Except for the holdouts, the fundamentally opposed, and those without Internet access, almost everybody can be found on Facebook today–including you. And once you’re signed up, it’s hard to ever break up, because now you’ve got private messages, event invitations, endless new baby photos, and life-changing announcements from your closest friends all landing in that big blue inbox. It can seem downright impossible to leave, even when your Facebook relationship becomes unhealthy.
Luckily, you don’t have to say goodbye to your Facebook friends–or front a newer version of the “I don’t even own a TV” line–in order to keep the good parts of Facebook while avoiding the constant distraction. Here’s a step-by-step guide to leaving Facebook without deleting your online social life.
Keep Semi-important Stuff Coming Via Email
Before you craft what will be your almost-final status update, set up Facebook to notify you of events, messages, and other notable events.
Open Facebook in a non-mobile web browser, then click the arrow near the upper-right corner (to the right of “Home,” and to the left of the endlessly scrolling news feed). Choose “Account settings,” then, on that settings page, choose “Notifications” from the list on the left. Scroll down a bit to the “All notifications” section, then click on the “Facebook” listing (weird and meta, I know). You’ve got 19 boxes you can check to the right of each option, with each check signifying “Yes, send me an email about this.”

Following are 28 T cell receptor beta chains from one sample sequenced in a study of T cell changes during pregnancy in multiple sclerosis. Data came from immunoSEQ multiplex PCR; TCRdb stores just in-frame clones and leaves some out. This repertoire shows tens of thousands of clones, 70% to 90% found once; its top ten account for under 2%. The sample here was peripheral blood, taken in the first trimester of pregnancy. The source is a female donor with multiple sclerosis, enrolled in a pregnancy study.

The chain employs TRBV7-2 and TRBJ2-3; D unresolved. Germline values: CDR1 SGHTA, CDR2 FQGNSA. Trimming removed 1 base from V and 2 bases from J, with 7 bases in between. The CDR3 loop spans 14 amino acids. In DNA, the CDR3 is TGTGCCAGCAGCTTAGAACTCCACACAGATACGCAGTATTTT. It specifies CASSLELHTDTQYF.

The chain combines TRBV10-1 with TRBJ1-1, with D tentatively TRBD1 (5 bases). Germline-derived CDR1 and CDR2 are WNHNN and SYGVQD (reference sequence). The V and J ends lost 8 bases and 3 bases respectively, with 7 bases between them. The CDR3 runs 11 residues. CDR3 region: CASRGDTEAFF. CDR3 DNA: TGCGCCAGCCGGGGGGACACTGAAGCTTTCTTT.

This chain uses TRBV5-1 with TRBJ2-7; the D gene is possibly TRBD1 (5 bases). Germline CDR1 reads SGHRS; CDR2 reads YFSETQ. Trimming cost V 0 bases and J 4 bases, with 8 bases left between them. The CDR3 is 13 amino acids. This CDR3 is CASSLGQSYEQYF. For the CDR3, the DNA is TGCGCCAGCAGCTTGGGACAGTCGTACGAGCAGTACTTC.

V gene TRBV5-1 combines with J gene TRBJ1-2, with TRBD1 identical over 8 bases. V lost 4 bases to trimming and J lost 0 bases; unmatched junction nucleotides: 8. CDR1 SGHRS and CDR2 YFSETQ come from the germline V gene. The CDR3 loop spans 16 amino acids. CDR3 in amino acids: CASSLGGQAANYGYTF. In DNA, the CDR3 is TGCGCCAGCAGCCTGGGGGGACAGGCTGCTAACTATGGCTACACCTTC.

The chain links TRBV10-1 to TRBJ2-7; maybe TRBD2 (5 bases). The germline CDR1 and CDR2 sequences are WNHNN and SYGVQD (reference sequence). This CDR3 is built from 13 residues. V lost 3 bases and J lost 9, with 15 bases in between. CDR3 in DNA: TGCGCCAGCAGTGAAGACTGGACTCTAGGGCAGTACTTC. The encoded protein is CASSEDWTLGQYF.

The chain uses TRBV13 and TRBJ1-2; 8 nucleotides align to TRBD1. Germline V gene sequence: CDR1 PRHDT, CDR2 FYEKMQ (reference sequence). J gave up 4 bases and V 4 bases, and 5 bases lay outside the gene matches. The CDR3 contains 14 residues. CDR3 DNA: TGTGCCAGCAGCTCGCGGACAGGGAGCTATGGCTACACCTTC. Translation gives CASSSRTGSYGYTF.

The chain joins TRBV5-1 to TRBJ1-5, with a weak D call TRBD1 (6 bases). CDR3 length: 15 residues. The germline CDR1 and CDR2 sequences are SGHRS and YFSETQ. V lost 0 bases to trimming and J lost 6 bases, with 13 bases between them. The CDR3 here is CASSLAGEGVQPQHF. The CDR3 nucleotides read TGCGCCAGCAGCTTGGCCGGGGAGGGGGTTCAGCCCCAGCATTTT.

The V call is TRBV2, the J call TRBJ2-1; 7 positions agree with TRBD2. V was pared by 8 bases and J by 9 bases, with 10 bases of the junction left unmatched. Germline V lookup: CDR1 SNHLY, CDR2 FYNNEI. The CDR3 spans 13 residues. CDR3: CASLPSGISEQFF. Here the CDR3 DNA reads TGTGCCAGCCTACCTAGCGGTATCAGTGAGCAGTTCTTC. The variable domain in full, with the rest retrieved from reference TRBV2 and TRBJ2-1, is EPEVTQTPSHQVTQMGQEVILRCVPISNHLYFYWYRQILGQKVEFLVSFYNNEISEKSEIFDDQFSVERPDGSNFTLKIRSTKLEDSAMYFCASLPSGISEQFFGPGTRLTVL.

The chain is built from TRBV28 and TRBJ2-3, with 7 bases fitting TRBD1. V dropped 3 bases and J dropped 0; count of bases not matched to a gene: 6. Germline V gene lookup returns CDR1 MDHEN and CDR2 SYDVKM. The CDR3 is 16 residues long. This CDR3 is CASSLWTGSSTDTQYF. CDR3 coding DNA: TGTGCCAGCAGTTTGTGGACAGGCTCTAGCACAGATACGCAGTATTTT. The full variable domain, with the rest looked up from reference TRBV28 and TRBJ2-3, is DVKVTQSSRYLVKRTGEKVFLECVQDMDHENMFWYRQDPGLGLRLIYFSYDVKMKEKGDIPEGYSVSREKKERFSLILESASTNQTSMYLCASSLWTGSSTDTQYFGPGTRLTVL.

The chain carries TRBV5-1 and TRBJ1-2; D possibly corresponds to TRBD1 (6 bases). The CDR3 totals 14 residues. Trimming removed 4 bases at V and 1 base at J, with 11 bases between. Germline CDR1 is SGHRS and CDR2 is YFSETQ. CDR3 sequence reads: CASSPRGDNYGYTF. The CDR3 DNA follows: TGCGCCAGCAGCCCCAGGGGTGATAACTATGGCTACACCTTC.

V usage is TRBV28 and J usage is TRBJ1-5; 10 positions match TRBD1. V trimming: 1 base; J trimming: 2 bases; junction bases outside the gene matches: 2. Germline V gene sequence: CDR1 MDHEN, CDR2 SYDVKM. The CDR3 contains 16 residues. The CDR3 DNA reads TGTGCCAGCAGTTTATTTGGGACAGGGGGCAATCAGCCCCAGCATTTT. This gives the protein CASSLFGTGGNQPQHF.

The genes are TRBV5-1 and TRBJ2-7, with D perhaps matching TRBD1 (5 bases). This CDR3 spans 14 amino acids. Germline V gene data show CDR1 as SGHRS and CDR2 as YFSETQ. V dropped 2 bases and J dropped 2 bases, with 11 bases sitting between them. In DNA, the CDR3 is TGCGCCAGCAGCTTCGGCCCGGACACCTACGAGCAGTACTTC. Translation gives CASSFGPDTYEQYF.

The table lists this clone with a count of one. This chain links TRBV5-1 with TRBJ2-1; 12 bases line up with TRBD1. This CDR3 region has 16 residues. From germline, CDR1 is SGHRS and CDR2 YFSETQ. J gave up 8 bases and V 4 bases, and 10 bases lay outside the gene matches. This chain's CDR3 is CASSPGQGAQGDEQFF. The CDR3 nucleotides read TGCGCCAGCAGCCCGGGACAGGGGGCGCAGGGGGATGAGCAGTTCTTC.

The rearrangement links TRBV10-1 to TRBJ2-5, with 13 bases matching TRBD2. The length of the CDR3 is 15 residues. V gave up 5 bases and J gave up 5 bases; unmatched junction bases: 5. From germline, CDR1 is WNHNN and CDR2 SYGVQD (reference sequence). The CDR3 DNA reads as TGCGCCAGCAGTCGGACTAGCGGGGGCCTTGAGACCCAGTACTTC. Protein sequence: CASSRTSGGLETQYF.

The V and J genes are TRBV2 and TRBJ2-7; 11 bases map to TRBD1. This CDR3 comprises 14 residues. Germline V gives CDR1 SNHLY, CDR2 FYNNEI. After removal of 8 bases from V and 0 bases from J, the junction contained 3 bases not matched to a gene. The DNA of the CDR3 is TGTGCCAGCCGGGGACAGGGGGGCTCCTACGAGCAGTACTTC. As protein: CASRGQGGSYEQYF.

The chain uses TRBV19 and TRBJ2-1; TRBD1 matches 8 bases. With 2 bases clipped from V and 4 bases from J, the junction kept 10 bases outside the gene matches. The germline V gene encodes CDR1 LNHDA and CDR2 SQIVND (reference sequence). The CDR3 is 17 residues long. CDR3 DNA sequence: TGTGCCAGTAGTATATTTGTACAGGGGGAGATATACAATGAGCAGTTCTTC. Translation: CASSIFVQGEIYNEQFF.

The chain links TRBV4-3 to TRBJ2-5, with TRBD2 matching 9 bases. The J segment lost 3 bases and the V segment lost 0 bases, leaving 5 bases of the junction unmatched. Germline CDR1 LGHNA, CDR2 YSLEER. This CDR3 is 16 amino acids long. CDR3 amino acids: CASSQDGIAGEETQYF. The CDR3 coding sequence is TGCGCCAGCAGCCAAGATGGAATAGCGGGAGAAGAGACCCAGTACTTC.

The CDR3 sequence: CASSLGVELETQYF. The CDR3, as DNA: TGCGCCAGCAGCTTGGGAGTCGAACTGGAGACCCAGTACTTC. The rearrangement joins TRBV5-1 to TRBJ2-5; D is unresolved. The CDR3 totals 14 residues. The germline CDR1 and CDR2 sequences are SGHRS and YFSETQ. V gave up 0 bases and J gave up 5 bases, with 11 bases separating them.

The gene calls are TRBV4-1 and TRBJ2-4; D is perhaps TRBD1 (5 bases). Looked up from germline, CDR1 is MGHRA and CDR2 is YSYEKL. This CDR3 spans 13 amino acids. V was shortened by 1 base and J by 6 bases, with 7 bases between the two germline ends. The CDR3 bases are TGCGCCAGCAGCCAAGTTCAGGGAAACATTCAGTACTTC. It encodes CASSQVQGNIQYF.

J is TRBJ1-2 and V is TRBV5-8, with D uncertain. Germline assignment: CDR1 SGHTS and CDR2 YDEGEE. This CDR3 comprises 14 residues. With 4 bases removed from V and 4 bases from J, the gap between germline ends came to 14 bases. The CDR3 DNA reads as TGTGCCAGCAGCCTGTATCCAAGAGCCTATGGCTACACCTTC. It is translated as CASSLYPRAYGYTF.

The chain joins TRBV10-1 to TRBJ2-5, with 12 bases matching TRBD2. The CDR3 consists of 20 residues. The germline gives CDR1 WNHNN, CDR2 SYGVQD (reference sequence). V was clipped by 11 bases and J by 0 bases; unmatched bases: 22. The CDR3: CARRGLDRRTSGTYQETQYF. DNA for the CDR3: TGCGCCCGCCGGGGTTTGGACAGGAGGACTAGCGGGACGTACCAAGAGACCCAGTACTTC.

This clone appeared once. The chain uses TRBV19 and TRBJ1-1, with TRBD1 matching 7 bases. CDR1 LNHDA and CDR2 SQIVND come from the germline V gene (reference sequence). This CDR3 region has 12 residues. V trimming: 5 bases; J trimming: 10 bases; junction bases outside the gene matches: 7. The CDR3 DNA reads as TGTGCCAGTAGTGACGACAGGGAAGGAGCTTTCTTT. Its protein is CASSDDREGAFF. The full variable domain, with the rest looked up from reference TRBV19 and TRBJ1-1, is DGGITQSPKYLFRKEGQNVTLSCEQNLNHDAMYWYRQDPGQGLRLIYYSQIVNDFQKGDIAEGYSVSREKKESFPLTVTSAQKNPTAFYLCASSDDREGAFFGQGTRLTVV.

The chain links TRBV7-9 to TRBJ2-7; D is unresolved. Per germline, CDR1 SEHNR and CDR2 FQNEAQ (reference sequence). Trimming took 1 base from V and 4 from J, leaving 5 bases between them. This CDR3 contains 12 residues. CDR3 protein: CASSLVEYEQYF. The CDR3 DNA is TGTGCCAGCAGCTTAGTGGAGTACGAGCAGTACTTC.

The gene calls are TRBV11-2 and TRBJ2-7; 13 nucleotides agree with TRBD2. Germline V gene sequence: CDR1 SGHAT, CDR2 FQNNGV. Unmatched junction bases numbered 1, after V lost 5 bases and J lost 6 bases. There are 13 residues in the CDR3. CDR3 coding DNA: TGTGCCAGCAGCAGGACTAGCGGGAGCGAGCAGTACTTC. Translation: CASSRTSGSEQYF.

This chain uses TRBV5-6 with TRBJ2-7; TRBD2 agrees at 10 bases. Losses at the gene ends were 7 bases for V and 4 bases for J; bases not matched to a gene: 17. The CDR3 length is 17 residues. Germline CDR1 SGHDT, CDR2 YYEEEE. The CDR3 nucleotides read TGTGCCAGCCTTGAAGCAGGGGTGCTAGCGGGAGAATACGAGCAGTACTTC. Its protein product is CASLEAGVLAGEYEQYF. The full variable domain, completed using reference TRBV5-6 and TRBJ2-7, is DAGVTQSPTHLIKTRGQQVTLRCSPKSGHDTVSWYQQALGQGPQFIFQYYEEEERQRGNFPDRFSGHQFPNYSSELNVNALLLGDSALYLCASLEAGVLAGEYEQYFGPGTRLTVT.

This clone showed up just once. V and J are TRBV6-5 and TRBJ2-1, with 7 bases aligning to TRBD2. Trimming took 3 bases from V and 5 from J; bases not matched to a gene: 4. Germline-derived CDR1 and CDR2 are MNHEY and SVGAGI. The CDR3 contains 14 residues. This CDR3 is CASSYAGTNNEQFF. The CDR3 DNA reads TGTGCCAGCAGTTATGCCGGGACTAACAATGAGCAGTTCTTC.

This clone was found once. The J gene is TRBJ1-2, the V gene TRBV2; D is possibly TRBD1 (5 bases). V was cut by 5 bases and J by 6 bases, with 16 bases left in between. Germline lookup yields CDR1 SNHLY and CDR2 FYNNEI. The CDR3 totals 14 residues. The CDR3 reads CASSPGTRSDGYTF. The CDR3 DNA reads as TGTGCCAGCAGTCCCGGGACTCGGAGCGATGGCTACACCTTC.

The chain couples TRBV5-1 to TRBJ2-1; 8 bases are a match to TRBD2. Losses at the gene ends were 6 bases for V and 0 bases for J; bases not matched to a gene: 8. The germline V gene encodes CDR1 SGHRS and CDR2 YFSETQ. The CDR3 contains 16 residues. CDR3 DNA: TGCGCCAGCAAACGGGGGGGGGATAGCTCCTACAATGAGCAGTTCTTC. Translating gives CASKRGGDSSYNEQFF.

If the goal is to have Facebook only notify you about things to which you might actually respond, consider enabling these notifications:
- Sends you a message
- Adds you as a friend
- Has a birthday coming up
Those are the basics for those seeking a hard break from Facebook interactions. If you want to know when someone has ignored your attempts to get them to communicate with you elsewhere, also check:
- Posts on your Wall
- Tags you in a post
- Mentions you in a comment
- Says you are with them in a post
When you’ve got the right things checked off, click the “Save changes” button at the bottom of the list. Now pull the same kind of move in the “Events” section of the notifications, making sure to check at least the first four: “Invites you to an event,” “Changes the date,” “Updates an event,” and “Cancels an event.” Click “Save changes” again.
Need To Get Your Photos Out Of Facebook?
Grab Move Your Photos for the Chrome browser, which puts all your shots in Google’s Picasa Web Albums service, my personal pick for the next best family-friendly photo service. (Thanks to PCWorld for that tip.)
Under the Photos section, check at least “Tags you in a photo” and “Tags one of your photos” so that you get notified when a picture of you appears on Facebook. Click “Save changes,” and now you’ve got everything of note from Facebook heading into your personal email inbox.
Filter Your New Facebook-Via-Email Service
Okay, so now all the little notifications that were bugging you on Facebook are bugging you in email. Time to set up some inbox filters, to separate, flag, or otherwise manage that Facebook firehose. Here are some helpful data points toward that end:
All of Facebook’s notification mail comes from “facebookmail.com.”